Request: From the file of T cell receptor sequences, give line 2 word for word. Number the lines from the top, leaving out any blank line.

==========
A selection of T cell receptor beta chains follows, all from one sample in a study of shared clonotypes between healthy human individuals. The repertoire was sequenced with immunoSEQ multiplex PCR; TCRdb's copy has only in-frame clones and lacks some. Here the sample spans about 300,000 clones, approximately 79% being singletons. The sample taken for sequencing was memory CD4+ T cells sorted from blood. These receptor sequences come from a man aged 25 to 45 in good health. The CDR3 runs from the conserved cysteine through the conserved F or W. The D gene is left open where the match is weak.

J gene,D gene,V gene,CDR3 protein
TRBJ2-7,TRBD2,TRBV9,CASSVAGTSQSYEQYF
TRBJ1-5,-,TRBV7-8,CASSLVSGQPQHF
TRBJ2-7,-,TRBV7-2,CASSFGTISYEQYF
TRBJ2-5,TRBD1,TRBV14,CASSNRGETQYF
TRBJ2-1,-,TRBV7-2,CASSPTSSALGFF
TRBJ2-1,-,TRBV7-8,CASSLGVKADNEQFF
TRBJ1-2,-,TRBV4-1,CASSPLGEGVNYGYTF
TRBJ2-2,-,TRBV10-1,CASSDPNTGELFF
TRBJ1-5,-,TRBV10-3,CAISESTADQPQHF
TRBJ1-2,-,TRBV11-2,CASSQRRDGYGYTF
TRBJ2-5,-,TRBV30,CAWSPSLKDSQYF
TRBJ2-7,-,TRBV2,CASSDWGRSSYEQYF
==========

J gene,D gene,V gene,CDR3 protein